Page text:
Reduced ER Wait-Times – IoT In Healthtech

Providing Avenues For Less Stressful Workplace And Less Burdened First Responders And Medical Staff

These projects are a part of 3 hackathons focused on addressing current global issues facing healthtech and medical staff in North America and the EU.

Issues include long emergency room wait times, overworked medical staff, understaffed medical facilities with overburdened staff, and stressful working conditions for first responders and medical staff:

Very long wait times in emergency rooms

Understaffed medical facilities

- High shortage in medical staff

Overburdened staff​

- Overtasked staff, in understaffed environments

Stressful working conditions for first responders and medical staff

- Exceptional high levels of stressful conditions, compared to the majority of other work environments/fields
- Limited access to no avenues to reduce stress, especially in understaffed facilities

Awards for the hackathons:
• Microsoft: Discover AI (Toronto Canada):
                        Among the top 25 teams in Canada.

• WhatTheHack (Leuven, Belgium):
                        Winners of the healthtech competition
                        Winners of the audience award
                        Winners of the Lions Den (competition among the winners of all the hackathon's categories)

• Lumohacks (Vancouver, Canada):
                        2nd place
                        Winner of the hardware competition.

• Finalist- The Medical Device Development Centre 2019 Student Awards 2019 (Vancouver, Canada)
* Hackathon is a 24hrs event where teams design solutions and work towards building them, within the 24hrs time-limit

I'd like to thank Dr. Wajid Khan for his insightful contributions on these projects, and all medical related projects. As a medical doctor and researcher, Dr. Khan's knowledge on some of the current and upcoming challenges in healthtech, as well as proposed potential solutions, helps me evaluate the technical feasibilities to develop prototypes and solutions. Despite his busy schedule, he's always eager to help out on solutions that would benefit patients.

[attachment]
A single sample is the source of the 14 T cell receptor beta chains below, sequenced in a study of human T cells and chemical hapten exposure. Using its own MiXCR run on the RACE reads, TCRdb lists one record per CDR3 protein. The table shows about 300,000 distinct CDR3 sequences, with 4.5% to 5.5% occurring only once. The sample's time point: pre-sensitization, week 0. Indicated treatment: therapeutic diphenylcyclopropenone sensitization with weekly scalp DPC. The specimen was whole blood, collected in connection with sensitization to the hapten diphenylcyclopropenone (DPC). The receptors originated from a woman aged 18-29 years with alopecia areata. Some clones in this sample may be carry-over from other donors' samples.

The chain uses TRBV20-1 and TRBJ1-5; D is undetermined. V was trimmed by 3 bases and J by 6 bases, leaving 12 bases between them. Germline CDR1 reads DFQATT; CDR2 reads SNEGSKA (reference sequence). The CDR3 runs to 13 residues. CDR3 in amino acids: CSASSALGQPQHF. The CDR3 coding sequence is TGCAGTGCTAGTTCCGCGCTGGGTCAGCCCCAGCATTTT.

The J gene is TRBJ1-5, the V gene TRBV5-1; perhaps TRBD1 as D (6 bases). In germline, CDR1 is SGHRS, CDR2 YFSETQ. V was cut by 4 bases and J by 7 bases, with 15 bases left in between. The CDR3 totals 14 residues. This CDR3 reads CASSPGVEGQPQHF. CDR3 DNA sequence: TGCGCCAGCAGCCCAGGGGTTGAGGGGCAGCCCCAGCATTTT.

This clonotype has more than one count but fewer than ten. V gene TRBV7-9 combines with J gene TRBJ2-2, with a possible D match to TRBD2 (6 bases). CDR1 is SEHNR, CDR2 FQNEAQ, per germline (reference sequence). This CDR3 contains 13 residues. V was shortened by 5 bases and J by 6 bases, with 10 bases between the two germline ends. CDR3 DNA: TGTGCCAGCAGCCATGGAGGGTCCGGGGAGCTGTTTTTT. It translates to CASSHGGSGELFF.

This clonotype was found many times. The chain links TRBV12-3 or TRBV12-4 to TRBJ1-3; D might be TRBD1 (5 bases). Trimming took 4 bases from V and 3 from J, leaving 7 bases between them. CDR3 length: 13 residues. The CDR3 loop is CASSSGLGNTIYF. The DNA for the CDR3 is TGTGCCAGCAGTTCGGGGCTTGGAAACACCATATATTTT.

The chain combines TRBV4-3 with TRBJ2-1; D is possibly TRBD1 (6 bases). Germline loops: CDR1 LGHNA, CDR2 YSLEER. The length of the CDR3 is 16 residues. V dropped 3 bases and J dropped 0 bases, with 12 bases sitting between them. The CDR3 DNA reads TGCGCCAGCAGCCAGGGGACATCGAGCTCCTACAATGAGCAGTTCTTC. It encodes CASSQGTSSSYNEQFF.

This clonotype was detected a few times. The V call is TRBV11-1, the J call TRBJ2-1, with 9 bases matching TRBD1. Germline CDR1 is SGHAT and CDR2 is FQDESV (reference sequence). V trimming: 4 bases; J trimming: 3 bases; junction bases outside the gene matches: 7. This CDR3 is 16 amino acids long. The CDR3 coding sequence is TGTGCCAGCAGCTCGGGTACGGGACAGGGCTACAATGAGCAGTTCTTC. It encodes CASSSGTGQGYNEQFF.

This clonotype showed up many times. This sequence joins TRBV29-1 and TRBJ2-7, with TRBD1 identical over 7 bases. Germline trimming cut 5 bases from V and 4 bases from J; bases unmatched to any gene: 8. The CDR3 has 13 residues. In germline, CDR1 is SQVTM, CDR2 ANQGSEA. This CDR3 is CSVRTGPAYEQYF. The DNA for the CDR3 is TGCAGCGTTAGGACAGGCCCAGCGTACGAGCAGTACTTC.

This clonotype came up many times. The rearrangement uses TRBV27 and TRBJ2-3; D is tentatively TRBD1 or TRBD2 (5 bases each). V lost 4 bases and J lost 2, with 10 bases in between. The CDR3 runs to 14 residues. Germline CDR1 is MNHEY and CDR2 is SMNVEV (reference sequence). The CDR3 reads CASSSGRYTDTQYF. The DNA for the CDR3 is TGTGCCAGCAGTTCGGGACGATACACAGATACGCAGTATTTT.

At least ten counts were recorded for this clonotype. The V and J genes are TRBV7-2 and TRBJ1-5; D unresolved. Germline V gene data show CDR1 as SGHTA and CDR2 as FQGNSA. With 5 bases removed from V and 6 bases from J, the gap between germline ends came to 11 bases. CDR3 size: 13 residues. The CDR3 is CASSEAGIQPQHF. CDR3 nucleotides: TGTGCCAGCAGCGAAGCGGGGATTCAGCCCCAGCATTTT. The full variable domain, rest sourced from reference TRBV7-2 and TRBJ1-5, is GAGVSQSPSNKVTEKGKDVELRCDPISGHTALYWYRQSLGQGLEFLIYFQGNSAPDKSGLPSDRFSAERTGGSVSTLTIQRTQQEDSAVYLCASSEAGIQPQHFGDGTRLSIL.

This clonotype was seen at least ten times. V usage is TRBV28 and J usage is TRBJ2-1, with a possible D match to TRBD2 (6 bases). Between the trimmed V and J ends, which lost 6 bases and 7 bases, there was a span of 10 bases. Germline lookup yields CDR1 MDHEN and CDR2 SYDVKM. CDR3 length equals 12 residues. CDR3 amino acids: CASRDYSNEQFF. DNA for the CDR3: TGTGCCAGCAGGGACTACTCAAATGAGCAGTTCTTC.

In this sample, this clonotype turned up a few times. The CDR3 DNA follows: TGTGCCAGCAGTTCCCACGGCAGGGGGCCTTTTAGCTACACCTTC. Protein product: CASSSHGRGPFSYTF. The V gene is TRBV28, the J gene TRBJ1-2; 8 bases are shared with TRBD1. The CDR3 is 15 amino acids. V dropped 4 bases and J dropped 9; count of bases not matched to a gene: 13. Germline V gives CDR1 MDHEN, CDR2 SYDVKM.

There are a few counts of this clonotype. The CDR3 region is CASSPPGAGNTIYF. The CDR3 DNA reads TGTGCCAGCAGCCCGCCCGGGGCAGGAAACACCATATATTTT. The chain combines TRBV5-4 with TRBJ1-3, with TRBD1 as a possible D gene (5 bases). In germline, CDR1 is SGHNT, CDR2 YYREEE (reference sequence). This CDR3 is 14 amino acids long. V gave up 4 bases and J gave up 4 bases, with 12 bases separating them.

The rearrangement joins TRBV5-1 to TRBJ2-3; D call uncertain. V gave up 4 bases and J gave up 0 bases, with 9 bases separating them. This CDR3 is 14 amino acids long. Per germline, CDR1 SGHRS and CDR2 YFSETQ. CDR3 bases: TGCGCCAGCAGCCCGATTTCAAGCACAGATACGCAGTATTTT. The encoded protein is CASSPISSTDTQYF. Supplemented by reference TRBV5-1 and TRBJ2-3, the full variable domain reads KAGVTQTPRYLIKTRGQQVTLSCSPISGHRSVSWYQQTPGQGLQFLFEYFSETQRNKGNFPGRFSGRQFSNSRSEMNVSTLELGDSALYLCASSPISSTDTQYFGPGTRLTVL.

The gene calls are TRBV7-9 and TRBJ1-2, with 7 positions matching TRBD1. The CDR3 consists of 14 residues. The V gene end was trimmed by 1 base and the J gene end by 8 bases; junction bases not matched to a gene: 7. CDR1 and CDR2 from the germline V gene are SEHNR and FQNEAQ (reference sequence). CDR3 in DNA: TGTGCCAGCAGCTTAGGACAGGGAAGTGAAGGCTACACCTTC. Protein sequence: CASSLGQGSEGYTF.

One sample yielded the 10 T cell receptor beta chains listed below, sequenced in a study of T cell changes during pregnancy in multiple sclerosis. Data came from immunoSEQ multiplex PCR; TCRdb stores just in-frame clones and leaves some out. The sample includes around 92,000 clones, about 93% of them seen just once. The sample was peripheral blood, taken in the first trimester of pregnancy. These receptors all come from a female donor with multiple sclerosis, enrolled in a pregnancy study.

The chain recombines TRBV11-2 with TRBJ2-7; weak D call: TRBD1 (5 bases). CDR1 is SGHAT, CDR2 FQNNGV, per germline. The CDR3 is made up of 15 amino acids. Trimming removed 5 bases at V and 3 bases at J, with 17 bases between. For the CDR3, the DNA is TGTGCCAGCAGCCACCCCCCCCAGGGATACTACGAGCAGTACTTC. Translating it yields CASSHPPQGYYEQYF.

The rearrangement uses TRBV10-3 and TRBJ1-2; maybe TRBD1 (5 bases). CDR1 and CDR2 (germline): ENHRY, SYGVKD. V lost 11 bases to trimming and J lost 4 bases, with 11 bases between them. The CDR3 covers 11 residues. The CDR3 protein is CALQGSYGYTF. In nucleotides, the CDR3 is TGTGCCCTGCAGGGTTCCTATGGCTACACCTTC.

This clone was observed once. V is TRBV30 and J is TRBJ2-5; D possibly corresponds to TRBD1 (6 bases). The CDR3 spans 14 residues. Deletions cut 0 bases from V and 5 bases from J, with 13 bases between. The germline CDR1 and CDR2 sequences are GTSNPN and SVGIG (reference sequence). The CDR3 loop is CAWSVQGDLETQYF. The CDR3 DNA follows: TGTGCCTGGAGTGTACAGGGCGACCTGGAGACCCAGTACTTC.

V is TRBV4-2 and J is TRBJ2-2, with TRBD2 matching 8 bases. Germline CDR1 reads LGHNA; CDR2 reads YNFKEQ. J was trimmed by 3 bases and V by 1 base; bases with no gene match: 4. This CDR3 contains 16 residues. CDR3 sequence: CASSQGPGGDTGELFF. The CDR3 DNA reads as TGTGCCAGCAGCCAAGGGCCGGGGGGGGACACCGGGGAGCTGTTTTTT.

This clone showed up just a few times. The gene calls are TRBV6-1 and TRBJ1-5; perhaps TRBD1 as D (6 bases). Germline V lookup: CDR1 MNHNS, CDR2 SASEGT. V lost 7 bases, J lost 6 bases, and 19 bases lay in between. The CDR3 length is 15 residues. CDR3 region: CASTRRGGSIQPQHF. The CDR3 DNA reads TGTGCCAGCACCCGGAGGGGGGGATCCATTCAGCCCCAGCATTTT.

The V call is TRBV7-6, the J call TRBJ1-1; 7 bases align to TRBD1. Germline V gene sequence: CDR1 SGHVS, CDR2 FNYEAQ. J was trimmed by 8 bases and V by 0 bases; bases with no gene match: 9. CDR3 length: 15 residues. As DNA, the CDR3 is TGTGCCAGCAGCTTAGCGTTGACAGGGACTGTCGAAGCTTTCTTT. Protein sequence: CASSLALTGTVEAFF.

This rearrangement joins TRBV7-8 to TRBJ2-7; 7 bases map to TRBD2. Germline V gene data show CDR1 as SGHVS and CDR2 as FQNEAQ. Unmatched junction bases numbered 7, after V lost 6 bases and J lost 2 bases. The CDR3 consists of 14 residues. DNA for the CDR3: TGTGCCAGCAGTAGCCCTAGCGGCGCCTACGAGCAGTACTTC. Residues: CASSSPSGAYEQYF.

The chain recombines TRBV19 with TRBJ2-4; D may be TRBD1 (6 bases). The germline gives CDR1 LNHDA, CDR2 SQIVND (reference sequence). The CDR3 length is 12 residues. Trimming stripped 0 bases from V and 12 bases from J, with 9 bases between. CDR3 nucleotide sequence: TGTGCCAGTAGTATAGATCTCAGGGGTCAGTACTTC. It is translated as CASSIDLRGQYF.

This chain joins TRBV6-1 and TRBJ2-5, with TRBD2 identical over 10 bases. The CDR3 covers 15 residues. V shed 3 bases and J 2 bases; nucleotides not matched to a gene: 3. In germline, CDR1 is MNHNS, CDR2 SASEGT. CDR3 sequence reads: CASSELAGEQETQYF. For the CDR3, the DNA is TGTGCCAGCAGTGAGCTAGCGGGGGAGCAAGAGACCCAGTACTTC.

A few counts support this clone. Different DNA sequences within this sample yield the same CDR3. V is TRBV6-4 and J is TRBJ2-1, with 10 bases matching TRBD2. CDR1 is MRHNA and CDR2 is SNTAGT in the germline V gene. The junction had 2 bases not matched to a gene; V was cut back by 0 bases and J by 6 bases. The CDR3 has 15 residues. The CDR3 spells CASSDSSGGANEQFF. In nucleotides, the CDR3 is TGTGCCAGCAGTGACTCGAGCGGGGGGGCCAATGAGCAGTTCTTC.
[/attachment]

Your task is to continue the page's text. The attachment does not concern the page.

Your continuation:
Stress detection and analytics:

          Hardware wearable that measures a number of parameters, and connects to a custom database.

          A smartphone app which allows users to monitor their own stress levels throughout the day/shift, and compares           it to users' historic stress data.

          Data from both systems is anonymized and uploaded to a database to monitor teams' overall stress levels.

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Hardware used: microcontroller with a number of sensors including a stress button counter, where users click the button to count the number of very stressful interactions during their shift.

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Testing the hardware. 

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Hardware data gets uploaded to a custom-built database

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App we built to monitor stress levels.

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The app provides users with the analytics to compare their stress levels with historic data, as well as provides user-input avenues/recommendations to lower stress levels. 

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Hardware is connected to Blynk app to visualize and upload the data to a database. 

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A webhook is used to connect the hardware to the database.  


Project: Prioritize patient incidents during admission into ER/ Prioritize patient tasks based on urgency of request:

          Hardware that patients wear during ER wait to measure a number of parameters, such as heartbeat,
          temperature, skin moisture.

          A smartphone app which prioritizes requests based on urgency. Example: patient falling out of their bed is more
          urgent that patient request for water.

          Data from systems logs tasks and sends them to the nursing station. This way, nurses wouldn't have to check in-
          person for every single patient request, and similar tasks, such as fetching water for patients, get bundled
          together to reduce the number of trips nurses have to make to patients' rooms.

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Hardware used: microcontroller with a number of sensors, including an improvised heart beat and galvanic skin resistance sensors. The wearable device can be changed to measure other essential tests such as blood pressure and ECG.


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Sensors read- out. An optical heart rate sensor can be achieved using infrared light by placing one’s finger between the IR led and the light transistor of an led module connected to a microcontroller (Arduino board in this case) sensor. The heartbeat dilates the blood vessels in the finger, and the generated pulsating signal waves after IR filtering can be used to estimate changes in the finger’s blood vessel volume. 



The app built uses Microsoft Azure voice speech to text recognition, and is combined with the hardware.

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Overview of the connected system

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Data and tasks get logged into a (visualization) platform available for medical staff


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The app built uses Microsoft Azure voice speech to text recognition. Several languages were integrated in the app to communicate with patients using the language they are comfortable with. 

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Tasks are automatically prioritized and organized based on urgency.